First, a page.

The Goldman Sachs Group Inc.--the company changed its name from Goldman, Sachs & Co. after it went public in 1999--has been a respected player in world finance for more than 100 years. The company operates as a leading global investment banking and securities firm with two main divisions. The first division is Global Capital Markets, which includes investment banking, financial advisory services, trading, and principal investments. The second division is Asset Management and Securities Services, a business unit responsible for investment advisory services. Goldman Sachs's clients include corporations, financial institutions, governments, and wealthy individuals. The company operates over 40 offices across the globe. Early History: Late 1880s
The company was founded by Marcus Goldman, a Bavarian school teacher who immigrated to the United States in 1848. After supporting himself for some years as a salesman in New Jersey, Goldman moved to Philadelphia, where he operated a small clothing store. After the Civil War he moved to New York City, where he began trading in promissory notes in 1869. In the morning, Goldman would purchase customers' promissory notes from jewelers on Maiden Lane, in lower Manhattan, and from leather merchants in an area of the city called "the swamp." Then, in the afternoon, Goldman visited commercial banks, where he sold the notes at a small profit. Goldman's son-in-law, Samuel Sachs, joined the business in 1882. The firm expanded into a general partnership in 1885 as Goldman, Sachs & Co. when Goldman's son Henry and son-in-law Ludwig Dreyfus joined the group. Henry Goldman led the firm in new directions by soliciting business from a broader range of interests located in Providence, Hartford, Boston, and Philadelphia. In 1887, Goldman, Sachs began a relationship with the British merchant bank Kleinwort Sons, which provided an entry into international commercial finance, foreign-exchange services, and currency arbitrage. On the strength of this growing exposure, Goldman, Sachs won business from several midwestern companies, including Sears Roebuck, Cluett Peabody, and Rice-Stix Dry Goods. With the establishment of Goldman, Sachs offices in St. Louis and Chicago, Henry Goldman became responsible for the firm's domestic expansion. Railroads--indispensable to the opening of the American West--were the preferred investment of financiers in the eastern United States at this time. But Goldman, Sachs, committed to a diversified portfolio, saw great potential in a number of other developing industries. At first difficult to market, these investments became profitable ventures only after Goldman, Sachs persuaded companies to adopt stricter accounting and auditing procedures. In 1896, soon after Samuel Sachs's brother Harry joined the company, Goldman, Sachs joined the New York Stock Exchange. With Harry Sachs in the company, and with the New York operations firmly under control, Samuel Sachs took special responsibility for Goldman, Sachs's overseas expansion. Through Kleinwort, he gained important new contacts within the British and European banking establishments. The Company Co-Manages Its First IPO in 1906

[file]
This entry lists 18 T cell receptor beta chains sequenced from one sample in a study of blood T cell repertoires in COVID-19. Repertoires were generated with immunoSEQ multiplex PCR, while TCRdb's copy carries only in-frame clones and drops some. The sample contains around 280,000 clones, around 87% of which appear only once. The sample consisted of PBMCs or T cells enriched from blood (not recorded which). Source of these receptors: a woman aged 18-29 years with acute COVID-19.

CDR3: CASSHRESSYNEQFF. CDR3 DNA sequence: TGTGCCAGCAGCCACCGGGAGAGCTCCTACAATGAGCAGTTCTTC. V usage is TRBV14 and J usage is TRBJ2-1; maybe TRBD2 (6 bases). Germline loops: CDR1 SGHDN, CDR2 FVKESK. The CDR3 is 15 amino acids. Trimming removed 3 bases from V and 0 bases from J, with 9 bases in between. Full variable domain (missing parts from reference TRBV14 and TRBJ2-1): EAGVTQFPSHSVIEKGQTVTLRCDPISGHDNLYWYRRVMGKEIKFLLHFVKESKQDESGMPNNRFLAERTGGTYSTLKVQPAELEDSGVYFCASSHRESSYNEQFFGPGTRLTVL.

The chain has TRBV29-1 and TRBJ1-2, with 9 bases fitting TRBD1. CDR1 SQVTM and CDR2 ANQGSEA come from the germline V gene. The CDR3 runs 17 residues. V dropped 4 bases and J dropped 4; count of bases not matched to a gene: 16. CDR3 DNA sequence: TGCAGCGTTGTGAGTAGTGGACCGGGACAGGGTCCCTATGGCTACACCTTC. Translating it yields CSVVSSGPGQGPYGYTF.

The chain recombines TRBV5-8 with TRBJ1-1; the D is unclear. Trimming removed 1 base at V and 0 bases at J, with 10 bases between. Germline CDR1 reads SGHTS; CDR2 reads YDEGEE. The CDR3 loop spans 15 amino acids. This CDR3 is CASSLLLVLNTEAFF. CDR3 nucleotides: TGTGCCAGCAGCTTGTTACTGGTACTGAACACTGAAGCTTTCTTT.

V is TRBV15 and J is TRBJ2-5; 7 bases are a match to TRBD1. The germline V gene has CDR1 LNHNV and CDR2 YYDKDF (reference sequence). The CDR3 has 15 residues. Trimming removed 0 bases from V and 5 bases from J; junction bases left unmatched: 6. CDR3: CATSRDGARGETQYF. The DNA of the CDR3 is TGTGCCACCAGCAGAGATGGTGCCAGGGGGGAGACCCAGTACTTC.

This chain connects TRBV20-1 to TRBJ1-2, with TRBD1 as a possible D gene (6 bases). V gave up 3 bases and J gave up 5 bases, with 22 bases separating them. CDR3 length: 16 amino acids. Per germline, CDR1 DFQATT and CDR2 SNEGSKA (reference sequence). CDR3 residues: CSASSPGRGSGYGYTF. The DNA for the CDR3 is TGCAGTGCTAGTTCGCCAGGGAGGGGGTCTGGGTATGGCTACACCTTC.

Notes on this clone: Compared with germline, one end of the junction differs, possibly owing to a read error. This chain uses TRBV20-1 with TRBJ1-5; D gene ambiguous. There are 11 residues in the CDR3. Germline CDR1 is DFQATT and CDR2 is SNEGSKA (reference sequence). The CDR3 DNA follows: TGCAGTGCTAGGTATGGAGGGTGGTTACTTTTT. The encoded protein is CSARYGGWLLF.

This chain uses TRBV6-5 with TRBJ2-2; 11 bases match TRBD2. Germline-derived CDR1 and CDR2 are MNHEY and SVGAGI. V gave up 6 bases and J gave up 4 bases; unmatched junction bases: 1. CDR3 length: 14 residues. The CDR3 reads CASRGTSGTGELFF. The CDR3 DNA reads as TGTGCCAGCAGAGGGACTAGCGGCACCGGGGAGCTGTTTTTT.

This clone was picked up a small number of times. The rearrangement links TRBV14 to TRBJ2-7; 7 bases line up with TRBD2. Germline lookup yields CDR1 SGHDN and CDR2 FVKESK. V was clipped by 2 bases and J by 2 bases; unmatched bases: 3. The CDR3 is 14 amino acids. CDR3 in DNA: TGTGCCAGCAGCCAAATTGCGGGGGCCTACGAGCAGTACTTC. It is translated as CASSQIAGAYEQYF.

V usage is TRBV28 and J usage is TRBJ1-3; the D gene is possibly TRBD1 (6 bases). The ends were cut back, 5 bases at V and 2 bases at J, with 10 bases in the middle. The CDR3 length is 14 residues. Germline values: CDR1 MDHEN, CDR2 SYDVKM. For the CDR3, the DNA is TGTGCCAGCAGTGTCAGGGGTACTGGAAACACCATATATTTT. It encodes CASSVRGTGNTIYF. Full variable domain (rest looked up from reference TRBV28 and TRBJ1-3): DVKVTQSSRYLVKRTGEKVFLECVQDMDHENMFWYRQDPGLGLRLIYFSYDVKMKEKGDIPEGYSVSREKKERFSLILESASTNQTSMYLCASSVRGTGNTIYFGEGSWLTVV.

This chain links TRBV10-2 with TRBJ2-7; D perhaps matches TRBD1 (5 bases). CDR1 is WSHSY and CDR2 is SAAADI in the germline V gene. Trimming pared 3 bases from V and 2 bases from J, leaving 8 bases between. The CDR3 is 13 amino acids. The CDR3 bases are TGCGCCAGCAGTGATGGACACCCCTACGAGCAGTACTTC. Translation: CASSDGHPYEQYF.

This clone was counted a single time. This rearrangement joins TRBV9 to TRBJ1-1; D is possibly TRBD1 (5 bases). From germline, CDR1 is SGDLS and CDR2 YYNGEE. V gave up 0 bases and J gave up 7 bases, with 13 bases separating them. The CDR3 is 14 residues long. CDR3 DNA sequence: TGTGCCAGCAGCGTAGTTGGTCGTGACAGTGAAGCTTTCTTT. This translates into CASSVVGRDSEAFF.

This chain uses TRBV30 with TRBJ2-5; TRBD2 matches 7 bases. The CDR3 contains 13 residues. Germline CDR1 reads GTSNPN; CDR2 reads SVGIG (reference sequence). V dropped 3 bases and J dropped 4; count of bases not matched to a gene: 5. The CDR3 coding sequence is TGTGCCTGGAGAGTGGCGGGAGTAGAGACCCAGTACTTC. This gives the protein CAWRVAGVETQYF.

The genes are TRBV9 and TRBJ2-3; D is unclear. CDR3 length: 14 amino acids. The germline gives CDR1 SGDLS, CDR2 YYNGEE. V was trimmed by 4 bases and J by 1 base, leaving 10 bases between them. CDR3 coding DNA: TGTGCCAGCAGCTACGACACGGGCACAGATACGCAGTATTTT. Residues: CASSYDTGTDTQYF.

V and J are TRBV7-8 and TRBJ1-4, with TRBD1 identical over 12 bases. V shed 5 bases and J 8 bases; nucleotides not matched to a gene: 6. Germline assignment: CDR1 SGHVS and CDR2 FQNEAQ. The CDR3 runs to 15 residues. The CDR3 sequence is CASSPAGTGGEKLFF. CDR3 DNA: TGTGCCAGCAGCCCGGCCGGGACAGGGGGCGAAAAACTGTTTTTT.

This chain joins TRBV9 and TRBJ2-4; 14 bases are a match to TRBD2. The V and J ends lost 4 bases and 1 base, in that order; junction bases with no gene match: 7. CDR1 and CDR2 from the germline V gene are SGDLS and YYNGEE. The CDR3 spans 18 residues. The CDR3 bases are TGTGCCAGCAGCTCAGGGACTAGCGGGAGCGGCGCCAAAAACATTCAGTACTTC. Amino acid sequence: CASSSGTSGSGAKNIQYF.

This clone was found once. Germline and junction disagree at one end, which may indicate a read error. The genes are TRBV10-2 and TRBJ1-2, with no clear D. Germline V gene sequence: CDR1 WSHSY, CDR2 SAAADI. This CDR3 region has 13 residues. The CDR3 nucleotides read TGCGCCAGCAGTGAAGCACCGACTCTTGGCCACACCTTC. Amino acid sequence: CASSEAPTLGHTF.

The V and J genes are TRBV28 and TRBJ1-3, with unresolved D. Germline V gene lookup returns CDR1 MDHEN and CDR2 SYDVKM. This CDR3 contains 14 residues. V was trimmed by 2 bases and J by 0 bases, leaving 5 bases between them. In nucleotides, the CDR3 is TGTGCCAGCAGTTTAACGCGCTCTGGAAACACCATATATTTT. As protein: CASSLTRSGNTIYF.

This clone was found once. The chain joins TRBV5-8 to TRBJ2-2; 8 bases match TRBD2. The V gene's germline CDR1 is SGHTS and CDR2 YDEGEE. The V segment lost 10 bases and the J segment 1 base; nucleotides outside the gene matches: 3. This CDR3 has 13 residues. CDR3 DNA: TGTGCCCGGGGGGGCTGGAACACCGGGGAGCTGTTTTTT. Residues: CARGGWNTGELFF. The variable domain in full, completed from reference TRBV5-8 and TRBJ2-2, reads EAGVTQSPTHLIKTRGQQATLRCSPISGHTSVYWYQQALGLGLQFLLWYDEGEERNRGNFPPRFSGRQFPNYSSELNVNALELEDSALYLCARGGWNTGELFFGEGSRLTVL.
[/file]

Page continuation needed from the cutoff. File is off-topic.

In 1906, one of the firm's clients, United Cigar Manufacturers, announced its intention to expand. Goldman, Sachs, which had previously provided the company with short-term financing to maintain inventories, advised United Cigar that its capital requirements could best be met by selling shares to the public. Although Goldman, Sachs had never before managed a share offering, it succeeded in marketing $4.5 million worth of United Cigar stock; within one year United Cigar qualified for trading on the New York Stock Exchange. On the strength of this success, Goldman, Sachs next co-managed Sears Roebuck's initial public offering (IPO) that same year. Henry Goldman was subsequently invited to join the boards of directors of both United Cigar and Sears. The practice of maintaining a...
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